Clinical Trials

A clinical trial is a research study in which volunteers receive investigational treatments under the supervision of a physician and other research professionals. These treatments are developed by pharmaceutical and biotechnology companies who select qualified physicians, also known as investigators, to conduct clinical trials to determine the benefits of investigational drugs.  Clinical trials are usually conducted in three phases (I, II, III). Only a small number of people participate in phase I trials while the later phases involve a larger number of volunteers.

Regulated in the United States by the Food and Drug Administration (FDA), clinical trials help advance healthcare by testing the effectiveness and safety of a therapeutic agent (drug, vaccine or device) using consenting human subjects. The American Lung Association wants our patient and caregiver visitors to be aware of the following clinical trial programs:

CenterWatch Clinical Trial Research Center – For one of the web's largest listings of clinical trials that are actively recruiting patients, click here to visit the CenterWatch site. CenterWatch provides patients and their advocates information on clinical trials, specific drugs, as well as other essential health and educational resources:

  • Search clinical trials
  • Receive e-mail notifications about specific clinical trials
  • Review results from completed clinical trials
  • Search drug information
  • Learn about volunteering for a clinical trial
  • Read an overview of the clinical trials process
  • Find other health and educational resources

ClinicalTrials.gov - Is a registry of federally and privately supported clinical trials conducted in the United States and around the world. ClinicalTrials.gov gives you information about a trial's purpose, who may participate, locations, and phone numbers for more details. This information should be used in conjunction with advice from health care professionals.  ClinicalTials.gov is a service of the U.S. National Institutes of Health.

Volunteering for a Clinical Trial

When considering volunteering for a clinical trial, it is important to make an informed decision. Below are answers to frequently asked questions that many potential volunteers have about participating in a study.

Who can participate in a clinical trial?  All clinical trials have guidelines about who can participate. Before joining a clinical trial, a volunteer must qualify for the study. The factors that allow volunteers to participate in a clinical trial are called "criteria" These criteria can include age, gender, the type and stage of a disease, previous treatment history, and other medical conditions. It is important to note such criteria are used to identify appropriate participants, promote participants' safety, and ensure that researchers learn the information they need.

How does a clinical trial work?  In a clinical trial, a volunteer is usually assigned a specific study group. Volunteers in one study group may receive study treatment or drug while other volunteers may receive a placebo (an inactive ingredient) or a treatment already available. The participant, physician, and research staff may not know which volunteer receives a placebo and which receives the active treatment. Not knowing which participants are receiving the active treatment allows the physician and research staff to objectively observe the volunteers during the study. Regardless of which treatment volunteers receive, however, the level of medical attention and care that each receives is the same.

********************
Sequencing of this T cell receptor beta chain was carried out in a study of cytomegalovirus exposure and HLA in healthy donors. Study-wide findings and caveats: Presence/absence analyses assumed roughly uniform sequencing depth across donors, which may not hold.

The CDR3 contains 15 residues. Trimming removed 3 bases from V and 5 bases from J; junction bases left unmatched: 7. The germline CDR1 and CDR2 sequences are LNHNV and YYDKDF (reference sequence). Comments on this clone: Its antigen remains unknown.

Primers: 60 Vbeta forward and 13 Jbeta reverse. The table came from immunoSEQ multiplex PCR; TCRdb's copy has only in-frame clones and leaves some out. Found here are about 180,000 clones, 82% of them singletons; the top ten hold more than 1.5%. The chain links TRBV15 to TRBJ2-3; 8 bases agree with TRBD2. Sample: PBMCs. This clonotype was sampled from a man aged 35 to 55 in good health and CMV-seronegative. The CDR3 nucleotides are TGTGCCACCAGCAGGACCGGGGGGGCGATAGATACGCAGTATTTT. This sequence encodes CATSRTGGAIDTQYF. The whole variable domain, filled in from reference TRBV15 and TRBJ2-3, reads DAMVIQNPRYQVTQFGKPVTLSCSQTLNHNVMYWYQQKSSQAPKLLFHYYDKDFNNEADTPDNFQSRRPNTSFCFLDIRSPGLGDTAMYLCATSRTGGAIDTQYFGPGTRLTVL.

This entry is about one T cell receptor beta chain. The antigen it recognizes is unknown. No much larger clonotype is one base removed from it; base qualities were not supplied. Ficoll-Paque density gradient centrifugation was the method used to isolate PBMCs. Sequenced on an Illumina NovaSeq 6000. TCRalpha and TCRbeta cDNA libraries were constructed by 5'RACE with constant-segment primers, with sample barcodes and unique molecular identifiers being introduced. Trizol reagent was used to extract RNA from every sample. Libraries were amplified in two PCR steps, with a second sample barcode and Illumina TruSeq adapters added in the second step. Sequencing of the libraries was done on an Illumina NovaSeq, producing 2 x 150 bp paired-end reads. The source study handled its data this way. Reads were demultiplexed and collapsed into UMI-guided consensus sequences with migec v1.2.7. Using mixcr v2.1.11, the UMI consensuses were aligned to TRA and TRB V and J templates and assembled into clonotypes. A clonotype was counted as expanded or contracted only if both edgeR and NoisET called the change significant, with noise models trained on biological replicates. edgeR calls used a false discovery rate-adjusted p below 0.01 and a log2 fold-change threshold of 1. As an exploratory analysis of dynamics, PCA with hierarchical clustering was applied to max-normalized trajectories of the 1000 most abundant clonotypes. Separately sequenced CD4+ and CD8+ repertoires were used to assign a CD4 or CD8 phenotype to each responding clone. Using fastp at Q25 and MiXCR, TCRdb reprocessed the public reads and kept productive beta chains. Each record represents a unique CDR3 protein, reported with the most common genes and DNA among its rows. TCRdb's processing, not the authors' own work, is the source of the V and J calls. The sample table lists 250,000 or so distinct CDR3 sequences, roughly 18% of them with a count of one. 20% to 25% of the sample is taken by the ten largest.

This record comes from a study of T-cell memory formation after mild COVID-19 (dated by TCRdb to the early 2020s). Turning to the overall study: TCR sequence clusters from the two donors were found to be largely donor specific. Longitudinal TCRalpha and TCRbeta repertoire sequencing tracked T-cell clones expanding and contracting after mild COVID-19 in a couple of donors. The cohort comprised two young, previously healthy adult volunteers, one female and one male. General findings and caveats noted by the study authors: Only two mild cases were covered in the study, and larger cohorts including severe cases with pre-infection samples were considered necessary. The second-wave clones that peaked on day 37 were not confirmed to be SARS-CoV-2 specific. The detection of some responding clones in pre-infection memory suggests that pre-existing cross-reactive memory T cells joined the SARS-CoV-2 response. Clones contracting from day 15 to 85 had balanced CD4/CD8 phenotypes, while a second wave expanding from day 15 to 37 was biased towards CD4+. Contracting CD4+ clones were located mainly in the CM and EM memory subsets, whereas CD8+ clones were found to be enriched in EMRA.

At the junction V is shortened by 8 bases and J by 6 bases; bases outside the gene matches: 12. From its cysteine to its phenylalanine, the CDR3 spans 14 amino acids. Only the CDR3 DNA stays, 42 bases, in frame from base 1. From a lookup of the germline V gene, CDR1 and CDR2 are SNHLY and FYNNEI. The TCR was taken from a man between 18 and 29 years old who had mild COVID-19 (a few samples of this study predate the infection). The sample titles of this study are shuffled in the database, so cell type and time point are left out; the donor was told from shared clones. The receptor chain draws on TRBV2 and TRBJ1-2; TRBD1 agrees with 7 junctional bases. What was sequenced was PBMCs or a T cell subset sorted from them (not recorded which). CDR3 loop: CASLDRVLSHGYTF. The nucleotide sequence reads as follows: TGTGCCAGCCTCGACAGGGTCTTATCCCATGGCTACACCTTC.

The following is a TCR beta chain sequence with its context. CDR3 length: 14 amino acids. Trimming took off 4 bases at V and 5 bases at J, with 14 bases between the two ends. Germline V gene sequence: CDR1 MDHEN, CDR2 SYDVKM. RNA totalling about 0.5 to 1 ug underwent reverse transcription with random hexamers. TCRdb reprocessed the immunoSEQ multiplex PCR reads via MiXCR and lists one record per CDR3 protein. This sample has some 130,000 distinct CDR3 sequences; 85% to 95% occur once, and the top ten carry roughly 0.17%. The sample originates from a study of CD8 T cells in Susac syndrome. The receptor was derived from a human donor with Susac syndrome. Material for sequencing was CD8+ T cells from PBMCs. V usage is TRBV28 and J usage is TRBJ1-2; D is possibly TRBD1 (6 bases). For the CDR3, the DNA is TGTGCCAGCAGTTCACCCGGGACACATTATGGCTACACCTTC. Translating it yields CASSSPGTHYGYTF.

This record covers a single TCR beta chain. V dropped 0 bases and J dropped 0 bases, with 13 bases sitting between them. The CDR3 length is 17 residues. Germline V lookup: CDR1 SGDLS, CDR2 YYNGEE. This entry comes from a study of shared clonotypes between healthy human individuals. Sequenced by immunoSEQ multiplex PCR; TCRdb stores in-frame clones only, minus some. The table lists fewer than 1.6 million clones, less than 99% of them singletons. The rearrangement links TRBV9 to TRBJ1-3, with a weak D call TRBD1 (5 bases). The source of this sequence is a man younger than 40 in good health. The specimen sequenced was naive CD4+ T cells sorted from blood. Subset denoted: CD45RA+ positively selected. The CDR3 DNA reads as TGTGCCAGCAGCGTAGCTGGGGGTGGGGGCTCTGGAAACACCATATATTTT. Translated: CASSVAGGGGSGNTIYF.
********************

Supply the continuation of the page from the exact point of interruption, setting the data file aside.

What questions should be asked before choosing to participate?  Patients considering participating in a clinical trial should talk about it with their doctors and family members/caregivers. Questions to ask include:

  • How long will the trial last?
  • Where is it being conducted?
  • What treatments will be used and how?
  • What is the main purpose of the trial?
  • How will patient safety be monitored?
  • Are there any risks involved?
  • What are the possible benefits?
  • What are the alternative treatments besides the one being tested in the trial?
  • Who is sponsoring the trial?
  • Do I have to pay for any part of the trial?
  • What happens if I am harmed by the trial?
  • Can I opt to remain on this treatment, even after termination of the trial?

What can volunteers expect if they choose to participate?  In some studies, participants receive a physical examination and their medical histories are reviewed by either the study physician or a research staff member once they are enrolled in the study. The volunteers' health will continue to be monitored during and after the trial. A detailed description of what's expected of volunteers will be outlined in consent forms along with specific clinical trial information.  Travel expenses are often covered.

What are the benefits and risks of joining a trial?  Volunteers in a clinical trial participate in the development of medical therapies that may offer better treatments and even cures for life-threatening and chronic diseases. However, there are risks involved.

Possible benefits for volunteers:

  • Play an active role in their health care.
  • Gain access to research treatments before they are widely available.
  • Obtain medical care at health care facilities during the trial.
  • Help others by contributing to medical research.

Possible risks for volunteers:

  • There may be unpleasant, serious, or even life-threatening side effects to experimental treatment.
  • The experimental treatment may not be effective.
  • The protocol may require more time and attention than a non-protocol treatment, including trips to the study site, more treatments, hospital stays, or complex dosage requirements.

Please note: volunteers may withdraw from a study at any time for any reason.

This information is from CenterWatch.  Another good source of information is the U.S. National Institutes of Health